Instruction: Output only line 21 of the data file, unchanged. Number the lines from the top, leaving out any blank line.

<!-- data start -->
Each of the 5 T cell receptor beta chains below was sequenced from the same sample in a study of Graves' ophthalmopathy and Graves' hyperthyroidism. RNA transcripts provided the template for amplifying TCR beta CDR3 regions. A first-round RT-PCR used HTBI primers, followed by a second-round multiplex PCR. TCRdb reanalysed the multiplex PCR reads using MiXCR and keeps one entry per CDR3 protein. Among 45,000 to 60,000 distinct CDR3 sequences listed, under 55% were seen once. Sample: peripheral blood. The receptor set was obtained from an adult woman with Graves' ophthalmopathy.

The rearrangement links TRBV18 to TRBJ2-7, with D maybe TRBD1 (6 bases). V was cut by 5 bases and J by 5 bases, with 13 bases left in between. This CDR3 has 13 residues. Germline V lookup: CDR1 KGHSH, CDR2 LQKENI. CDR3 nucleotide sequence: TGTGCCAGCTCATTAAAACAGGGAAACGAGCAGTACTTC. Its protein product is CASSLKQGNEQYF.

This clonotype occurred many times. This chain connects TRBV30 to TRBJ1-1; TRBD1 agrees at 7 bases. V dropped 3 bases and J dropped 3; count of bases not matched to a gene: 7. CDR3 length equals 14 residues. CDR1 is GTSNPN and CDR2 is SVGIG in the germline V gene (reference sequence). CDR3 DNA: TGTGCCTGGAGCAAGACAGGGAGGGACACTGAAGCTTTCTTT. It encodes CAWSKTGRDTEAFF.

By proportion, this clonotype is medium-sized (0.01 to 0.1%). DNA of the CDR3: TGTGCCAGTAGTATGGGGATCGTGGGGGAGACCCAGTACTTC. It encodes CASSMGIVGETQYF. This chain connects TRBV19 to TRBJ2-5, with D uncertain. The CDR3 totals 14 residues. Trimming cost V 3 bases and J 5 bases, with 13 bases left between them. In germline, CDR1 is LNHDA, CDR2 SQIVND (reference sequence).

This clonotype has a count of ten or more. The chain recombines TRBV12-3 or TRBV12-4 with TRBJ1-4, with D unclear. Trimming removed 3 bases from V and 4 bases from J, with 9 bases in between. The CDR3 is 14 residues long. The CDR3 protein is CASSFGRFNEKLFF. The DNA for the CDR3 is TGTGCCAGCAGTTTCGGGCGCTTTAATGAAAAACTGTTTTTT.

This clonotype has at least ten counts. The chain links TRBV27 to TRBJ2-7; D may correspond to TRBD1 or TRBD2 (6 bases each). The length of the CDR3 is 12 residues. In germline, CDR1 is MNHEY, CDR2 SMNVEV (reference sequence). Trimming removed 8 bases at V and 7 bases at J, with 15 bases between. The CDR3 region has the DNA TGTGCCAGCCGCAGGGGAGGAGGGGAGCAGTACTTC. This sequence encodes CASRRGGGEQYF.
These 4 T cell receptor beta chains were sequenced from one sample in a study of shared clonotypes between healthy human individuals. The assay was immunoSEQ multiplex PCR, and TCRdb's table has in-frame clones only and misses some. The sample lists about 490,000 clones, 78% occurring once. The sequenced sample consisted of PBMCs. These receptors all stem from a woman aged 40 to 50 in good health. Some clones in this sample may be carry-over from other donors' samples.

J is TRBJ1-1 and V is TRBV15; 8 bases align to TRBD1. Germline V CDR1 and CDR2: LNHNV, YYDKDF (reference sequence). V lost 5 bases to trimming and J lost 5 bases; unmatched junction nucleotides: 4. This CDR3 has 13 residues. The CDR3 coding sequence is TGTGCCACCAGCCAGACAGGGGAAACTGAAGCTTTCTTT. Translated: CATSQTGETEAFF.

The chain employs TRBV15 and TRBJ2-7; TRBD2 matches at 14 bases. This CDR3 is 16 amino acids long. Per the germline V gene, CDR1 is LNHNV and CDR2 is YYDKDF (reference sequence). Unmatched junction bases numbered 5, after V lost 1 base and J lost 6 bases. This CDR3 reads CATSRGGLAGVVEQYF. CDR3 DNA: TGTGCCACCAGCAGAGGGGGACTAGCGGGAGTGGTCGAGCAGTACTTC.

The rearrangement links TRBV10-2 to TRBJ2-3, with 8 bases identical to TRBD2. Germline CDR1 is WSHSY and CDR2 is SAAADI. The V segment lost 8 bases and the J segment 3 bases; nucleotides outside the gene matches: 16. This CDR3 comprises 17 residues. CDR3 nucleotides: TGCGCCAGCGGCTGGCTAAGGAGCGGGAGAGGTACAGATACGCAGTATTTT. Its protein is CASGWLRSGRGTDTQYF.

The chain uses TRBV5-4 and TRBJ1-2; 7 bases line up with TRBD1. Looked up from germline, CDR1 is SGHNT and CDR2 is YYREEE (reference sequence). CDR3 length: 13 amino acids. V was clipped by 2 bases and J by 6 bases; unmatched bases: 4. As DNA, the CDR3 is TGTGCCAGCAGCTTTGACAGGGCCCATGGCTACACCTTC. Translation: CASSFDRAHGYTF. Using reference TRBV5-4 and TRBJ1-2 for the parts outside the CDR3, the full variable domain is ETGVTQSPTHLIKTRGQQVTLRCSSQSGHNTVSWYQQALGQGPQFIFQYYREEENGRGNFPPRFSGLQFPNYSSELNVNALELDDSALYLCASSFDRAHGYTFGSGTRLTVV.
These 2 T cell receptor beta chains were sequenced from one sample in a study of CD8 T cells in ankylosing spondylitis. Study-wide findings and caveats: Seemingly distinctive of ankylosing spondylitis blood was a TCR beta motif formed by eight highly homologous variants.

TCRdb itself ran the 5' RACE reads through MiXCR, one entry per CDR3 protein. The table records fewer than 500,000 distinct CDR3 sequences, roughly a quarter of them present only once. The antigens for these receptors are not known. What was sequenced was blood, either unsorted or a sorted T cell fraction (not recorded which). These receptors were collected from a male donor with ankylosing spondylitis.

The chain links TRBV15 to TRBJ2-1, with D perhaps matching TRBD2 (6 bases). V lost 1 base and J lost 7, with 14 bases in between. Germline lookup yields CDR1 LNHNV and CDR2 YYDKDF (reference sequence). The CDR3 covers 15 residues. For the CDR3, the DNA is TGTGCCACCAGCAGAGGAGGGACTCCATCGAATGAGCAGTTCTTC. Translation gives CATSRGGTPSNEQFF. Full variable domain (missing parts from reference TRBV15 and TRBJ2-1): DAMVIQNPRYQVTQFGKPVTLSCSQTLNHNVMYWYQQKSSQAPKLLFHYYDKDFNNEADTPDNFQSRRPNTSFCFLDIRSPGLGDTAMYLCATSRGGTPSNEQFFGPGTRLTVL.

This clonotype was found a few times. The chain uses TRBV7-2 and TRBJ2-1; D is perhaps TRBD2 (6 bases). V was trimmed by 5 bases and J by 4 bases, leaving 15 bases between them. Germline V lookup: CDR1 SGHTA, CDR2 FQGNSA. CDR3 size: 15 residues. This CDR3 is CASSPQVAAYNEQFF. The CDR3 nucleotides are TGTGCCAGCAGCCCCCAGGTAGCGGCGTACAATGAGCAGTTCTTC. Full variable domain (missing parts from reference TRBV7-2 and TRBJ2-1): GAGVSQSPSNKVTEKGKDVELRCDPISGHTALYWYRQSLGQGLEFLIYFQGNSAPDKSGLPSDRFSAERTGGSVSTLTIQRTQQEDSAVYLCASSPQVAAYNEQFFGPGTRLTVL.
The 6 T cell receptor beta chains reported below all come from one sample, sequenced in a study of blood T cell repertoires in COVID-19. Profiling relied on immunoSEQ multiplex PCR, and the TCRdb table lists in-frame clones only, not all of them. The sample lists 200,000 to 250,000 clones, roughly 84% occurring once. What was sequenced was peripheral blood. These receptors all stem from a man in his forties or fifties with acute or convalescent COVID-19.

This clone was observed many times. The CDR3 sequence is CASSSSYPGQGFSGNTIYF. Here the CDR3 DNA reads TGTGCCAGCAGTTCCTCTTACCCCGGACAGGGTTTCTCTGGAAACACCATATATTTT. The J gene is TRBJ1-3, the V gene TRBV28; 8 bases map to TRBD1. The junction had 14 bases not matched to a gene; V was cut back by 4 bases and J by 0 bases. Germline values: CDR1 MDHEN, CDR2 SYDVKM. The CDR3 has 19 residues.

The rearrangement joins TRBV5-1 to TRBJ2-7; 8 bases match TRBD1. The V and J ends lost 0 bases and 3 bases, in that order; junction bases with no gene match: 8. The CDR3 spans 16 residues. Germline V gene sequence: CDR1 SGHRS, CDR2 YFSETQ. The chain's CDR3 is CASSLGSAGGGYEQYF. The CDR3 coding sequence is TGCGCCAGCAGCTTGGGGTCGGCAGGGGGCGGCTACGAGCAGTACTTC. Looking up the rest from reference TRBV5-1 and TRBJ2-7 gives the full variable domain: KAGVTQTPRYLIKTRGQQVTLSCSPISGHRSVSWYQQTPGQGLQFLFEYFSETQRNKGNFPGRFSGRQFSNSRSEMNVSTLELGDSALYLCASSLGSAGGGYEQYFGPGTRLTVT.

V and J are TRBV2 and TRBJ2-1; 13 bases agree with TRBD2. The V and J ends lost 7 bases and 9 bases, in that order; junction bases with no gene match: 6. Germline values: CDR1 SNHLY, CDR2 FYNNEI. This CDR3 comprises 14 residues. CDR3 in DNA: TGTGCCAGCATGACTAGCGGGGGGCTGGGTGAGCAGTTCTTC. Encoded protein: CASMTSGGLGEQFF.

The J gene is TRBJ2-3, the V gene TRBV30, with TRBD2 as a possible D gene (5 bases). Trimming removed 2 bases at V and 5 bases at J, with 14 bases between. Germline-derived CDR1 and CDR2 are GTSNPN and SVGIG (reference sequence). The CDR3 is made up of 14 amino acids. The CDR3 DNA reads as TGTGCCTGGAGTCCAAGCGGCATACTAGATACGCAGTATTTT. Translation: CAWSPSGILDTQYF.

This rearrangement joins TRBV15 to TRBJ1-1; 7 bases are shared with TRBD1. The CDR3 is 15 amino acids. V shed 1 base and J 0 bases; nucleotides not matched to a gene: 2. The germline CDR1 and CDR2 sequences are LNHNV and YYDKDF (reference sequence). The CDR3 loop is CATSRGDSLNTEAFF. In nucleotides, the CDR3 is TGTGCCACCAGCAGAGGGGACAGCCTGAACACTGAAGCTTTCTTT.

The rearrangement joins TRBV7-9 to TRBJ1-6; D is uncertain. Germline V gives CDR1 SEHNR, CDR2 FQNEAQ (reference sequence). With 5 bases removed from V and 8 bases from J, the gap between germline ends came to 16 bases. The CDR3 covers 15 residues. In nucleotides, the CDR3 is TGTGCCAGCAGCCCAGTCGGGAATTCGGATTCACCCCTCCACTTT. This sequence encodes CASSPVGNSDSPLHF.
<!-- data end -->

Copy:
This rearrangement joins TRBV15 to TRBJ1-1; 7 bases are shared with TRBD1. The CDR3 is 15 amino acids. V shed 1 base and J 0 bases; nucleotides not matched to a gene: 2. The germline CDR1 and CDR2 sequences are LNHNV and YYDKDF (reference sequence). The CDR3 loop is CATSRGDSLNTEAFF. In nucleotides, the CDR3 is TGTGCCACCAGCAGAGGGGACAGCCTGAACACTGAAGCTTTCTTT.